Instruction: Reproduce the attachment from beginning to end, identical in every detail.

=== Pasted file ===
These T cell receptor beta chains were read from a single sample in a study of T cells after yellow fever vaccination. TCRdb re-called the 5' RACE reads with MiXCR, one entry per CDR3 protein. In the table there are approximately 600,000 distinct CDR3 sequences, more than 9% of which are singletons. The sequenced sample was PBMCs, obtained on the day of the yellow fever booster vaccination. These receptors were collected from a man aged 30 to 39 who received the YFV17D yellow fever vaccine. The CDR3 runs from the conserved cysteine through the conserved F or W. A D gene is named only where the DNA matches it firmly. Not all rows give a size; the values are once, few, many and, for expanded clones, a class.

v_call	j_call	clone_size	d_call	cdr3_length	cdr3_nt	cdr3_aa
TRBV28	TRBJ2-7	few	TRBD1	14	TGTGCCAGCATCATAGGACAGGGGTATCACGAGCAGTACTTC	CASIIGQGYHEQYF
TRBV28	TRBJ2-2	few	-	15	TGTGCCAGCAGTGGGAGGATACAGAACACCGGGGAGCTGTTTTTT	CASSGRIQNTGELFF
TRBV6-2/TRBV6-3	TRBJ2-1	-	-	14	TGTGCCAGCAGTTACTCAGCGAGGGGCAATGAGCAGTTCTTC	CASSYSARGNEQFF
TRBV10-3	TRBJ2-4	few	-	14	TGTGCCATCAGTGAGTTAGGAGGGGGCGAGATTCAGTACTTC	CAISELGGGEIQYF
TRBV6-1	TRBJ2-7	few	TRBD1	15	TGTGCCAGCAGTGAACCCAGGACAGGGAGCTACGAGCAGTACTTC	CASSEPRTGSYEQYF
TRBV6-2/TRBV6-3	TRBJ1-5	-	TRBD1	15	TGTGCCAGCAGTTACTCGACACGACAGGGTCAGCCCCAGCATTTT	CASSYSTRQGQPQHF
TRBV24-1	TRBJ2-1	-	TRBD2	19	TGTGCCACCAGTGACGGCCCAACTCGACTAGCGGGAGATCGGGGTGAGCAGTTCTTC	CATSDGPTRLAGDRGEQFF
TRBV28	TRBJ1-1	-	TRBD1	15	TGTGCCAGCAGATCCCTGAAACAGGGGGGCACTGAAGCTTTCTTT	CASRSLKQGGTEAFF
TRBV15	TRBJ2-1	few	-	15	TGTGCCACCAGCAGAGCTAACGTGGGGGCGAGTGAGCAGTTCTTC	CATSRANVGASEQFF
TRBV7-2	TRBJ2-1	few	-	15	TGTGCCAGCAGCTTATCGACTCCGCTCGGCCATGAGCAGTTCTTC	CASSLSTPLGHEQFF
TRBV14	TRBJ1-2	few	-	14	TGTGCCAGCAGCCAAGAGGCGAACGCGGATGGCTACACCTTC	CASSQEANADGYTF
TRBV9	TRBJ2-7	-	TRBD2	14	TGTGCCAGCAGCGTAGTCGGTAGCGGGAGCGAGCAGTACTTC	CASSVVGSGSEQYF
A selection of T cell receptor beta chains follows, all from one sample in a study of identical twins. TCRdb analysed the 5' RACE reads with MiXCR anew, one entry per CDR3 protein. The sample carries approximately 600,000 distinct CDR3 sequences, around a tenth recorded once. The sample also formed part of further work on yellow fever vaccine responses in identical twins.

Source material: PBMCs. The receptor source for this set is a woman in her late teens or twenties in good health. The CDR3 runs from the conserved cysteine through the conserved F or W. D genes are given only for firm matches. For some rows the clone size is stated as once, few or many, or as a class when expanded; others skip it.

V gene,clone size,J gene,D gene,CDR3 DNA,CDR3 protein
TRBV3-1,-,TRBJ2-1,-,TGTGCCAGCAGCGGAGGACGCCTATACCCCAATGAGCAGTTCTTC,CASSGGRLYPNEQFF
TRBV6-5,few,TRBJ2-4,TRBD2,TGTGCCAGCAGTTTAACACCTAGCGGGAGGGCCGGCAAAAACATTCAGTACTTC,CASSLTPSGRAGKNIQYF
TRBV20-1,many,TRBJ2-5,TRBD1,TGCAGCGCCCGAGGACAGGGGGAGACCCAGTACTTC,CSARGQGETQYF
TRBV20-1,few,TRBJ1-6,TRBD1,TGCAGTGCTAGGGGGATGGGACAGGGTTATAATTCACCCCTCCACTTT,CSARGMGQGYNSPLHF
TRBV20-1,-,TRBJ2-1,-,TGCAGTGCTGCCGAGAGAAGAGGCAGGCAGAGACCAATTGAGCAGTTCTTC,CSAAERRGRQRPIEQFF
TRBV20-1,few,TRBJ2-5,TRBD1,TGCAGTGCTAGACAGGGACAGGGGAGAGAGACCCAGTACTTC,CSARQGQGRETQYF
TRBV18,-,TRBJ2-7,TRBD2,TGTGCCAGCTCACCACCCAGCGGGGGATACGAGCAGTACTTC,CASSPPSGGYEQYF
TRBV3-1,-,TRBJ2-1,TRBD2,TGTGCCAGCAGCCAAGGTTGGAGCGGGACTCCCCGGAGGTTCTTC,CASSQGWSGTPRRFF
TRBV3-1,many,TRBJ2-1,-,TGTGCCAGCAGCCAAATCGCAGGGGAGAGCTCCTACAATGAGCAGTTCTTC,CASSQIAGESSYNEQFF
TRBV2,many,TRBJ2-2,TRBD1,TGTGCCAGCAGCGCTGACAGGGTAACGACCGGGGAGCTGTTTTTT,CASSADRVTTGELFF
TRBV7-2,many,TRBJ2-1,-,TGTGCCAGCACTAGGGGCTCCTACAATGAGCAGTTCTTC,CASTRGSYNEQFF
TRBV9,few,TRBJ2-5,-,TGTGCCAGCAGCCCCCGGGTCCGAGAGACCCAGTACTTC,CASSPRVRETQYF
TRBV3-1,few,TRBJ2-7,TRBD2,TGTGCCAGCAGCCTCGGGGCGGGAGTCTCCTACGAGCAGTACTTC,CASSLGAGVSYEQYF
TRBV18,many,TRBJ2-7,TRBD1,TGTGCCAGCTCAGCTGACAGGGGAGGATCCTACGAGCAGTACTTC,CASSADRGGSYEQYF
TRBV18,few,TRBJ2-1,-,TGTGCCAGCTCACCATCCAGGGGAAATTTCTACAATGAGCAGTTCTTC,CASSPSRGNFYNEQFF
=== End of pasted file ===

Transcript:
These T cell receptor beta chains were read from a single sample in a study of T cells after yellow fever vaccination. TCRdb re-called the 5' RACE reads with MiXCR, one entry per CDR3 protein. In the table there are approximately 600,000 distinct CDR3 sequences, more than 9% of which are singletons. The sequenced sample was PBMCs, obtained on the day of the yellow fever booster vaccination. These receptors were collected from a man aged 30 to 39 who received the YFV17D yellow fever vaccine. The CDR3 runs from the conserved cysteine through the conserved F or W. A D gene is named only where the DNA matches it firmly. Not all rows give a size; the values are once, few, many and, for expanded clones, a class.

v_call	j_call	clone_size	d_call	cdr3_length	cdr3_nt	cdr3_aa
TRBV28	TRBJ2-7	few	TRBD1	14	TGTGCCAGCATCATAGGACAGGGGTATCACGAGCAGTACTTC	CASIIGQGYHEQYF
TRBV28	TRBJ2-2	few	-	15	TGTGCCAGCAGTGGGAGGATACAGAACACCGGGGAGCTGTTTTTT	CASSGRIQNTGELFF
TRBV6-2/TRBV6-3	TRBJ2-1	-	-	14	TGTGCCAGCAGTTACTCAGCGAGGGGCAATGAGCAGTTCTTC	CASSYSARGNEQFF
TRBV10-3	TRBJ2-4	few	-	14	TGTGCCATCAGTGAGTTAGGAGGGGGCGAGATTCAGTACTTC	CAISELGGGEIQYF
TRBV6-1	TRBJ2-7	few	TRBD1	15	TGTGCCAGCAGTGAACCCAGGACAGGGAGCTACGAGCAGTACTTC	CASSEPRTGSYEQYF
TRBV6-2/TRBV6-3	TRBJ1-5	-	TRBD1	15	TGTGCCAGCAGTTACTCGACACGACAGGGTCAGCCCCAGCATTTT	CASSYSTRQGQPQHF
TRBV24-1	TRBJ2-1	-	TRBD2	19	TGTGCCACCAGTGACGGCCCAACTCGACTAGCGGGAGATCGGGGTGAGCAGTTCTTC	CATSDGPTRLAGDRGEQFF
TRBV28	TRBJ1-1	-	TRBD1	15	TGTGCCAGCAGATCCCTGAAACAGGGGGGCACTGAAGCTTTCTTT	CASRSLKQGGTEAFF
TRBV15	TRBJ2-1	few	-	15	TGTGCCACCAGCAGAGCTAACGTGGGGGCGAGTGAGCAGTTCTTC	CATSRANVGASEQFF
TRBV7-2	TRBJ2-1	few	-	15	TGTGCCAGCAGCTTATCGACTCCGCTCGGCCATGAGCAGTTCTTC	CASSLSTPLGHEQFF
TRBV14	TRBJ1-2	few	-	14	TGTGCCAGCAGCCAAGAGGCGAACGCGGATGGCTACACCTTC	CASSQEANADGYTF
TRBV9	TRBJ2-7	-	TRBD2	14	TGTGCCAGCAGCGTAGTCGGTAGCGGGAGCGAGCAGTACTTC	CASSVVGSGSEQYF
A selection of T cell receptor beta chains follows, all from one sample in a study of identical twins. TCRdb analysed the 5' RACE reads with MiXCR anew, one entry per CDR3 protein. The sample carries approximately 600,000 distinct CDR3 sequences, around a tenth recorded once. The sample also formed part of further work on yellow fever vaccine responses in identical twins.

Source material: PBMCs. The receptor source for this set is a woman in her late teens or twenties in good health. The CDR3 runs from the conserved cysteine through the conserved F or W. D genes are given only for firm matches. For some rows the clone size is stated as once, few or many, or as a class when expanded; others skip it.

V gene,clone size,J gene,D gene,CDR3 DNA,CDR3 protein
TRBV3-1,-,TRBJ2-1,-,TGTGCCAGCAGCGGAGGACGCCTATACCCCAATGAGCAGTTCTTC,CASSGGRLYPNEQFF
TRBV6-5,few,TRBJ2-4,TRBD2,TGTGCCAGCAGTTTAACACCTAGCGGGAGGGCCGGCAAAAACATTCAGTACTTC,CASSLTPSGRAGKNIQYF
TRBV20-1,many,TRBJ2-5,TRBD1,TGCAGCGCCCGAGGACAGGGGGAGACCCAGTACTTC,CSARGQGETQYF
TRBV20-1,few,TRBJ1-6,TRBD1,TGCAGTGCTAGGGGGATGGGACAGGGTTATAATTCACCCCTCCACTTT,CSARGMGQGYNSPLHF
TRBV20-1,-,TRBJ2-1,-,TGCAGTGCTGCCGAGAGAAGAGGCAGGCAGAGACCAATTGAGCAGTTCTTC,CSAAERRGRQRPIEQFF
TRBV20-1,few,TRBJ2-5,TRBD1,TGCAGTGCTAGACAGGGACAGGGGAGAGAGACCCAGTACTTC,CSARQGQGRETQYF
TRBV18,-,TRBJ2-7,TRBD2,TGTGCCAGCTCACCACCCAGCGGGGGATACGAGCAGTACTTC,CASSPPSGGYEQYF
TRBV3-1,-,TRBJ2-1,TRBD2,TGTGCCAGCAGCCAAGGTTGGAGCGGGACTCCCCGGAGGTTCTTC,CASSQGWSGTPRRFF
TRBV3-1,many,TRBJ2-1,-,TGTGCCAGCAGCCAAATCGCAGGGGAGAGCTCCTACAATGAGCAGTTCTTC,CASSQIAGESSYNEQFF
TRBV2,many,TRBJ2-2,TRBD1,TGTGCCAGCAGCGCTGACAGGGTAACGACCGGGGAGCTGTTTTTT,CASSADRVTTGELFF
TRBV7-2,many,TRBJ2-1,-,TGTGCCAGCACTAGGGGCTCCTACAATGAGCAGTTCTTC,CASTRGSYNEQFF
TRBV9,few,TRBJ2-5,-,TGTGCCAGCAGCCCCCGGGTCCGAGAGACCCAGTACTTC,CASSPRVRETQYF
TRBV3-1,few,TRBJ2-7,TRBD2,TGTGCCAGCAGCCTCGGGGCGGGAGTCTCCTACGAGCAGTACTTC,CASSLGAGVSYEQYF
TRBV18,many,TRBJ2-7,TRBD1,TGTGCCAGCTCAGCTGACAGGGGAGGATCCTACGAGCAGTACTTC,CASSADRGGSYEQYF
TRBV18,few,TRBJ2-1,-,TGTGCCAGCTCACCATCCAGGGGAAATTTCTACAATGAGCAGTTCTTC,CASSPSRGNFYNEQFF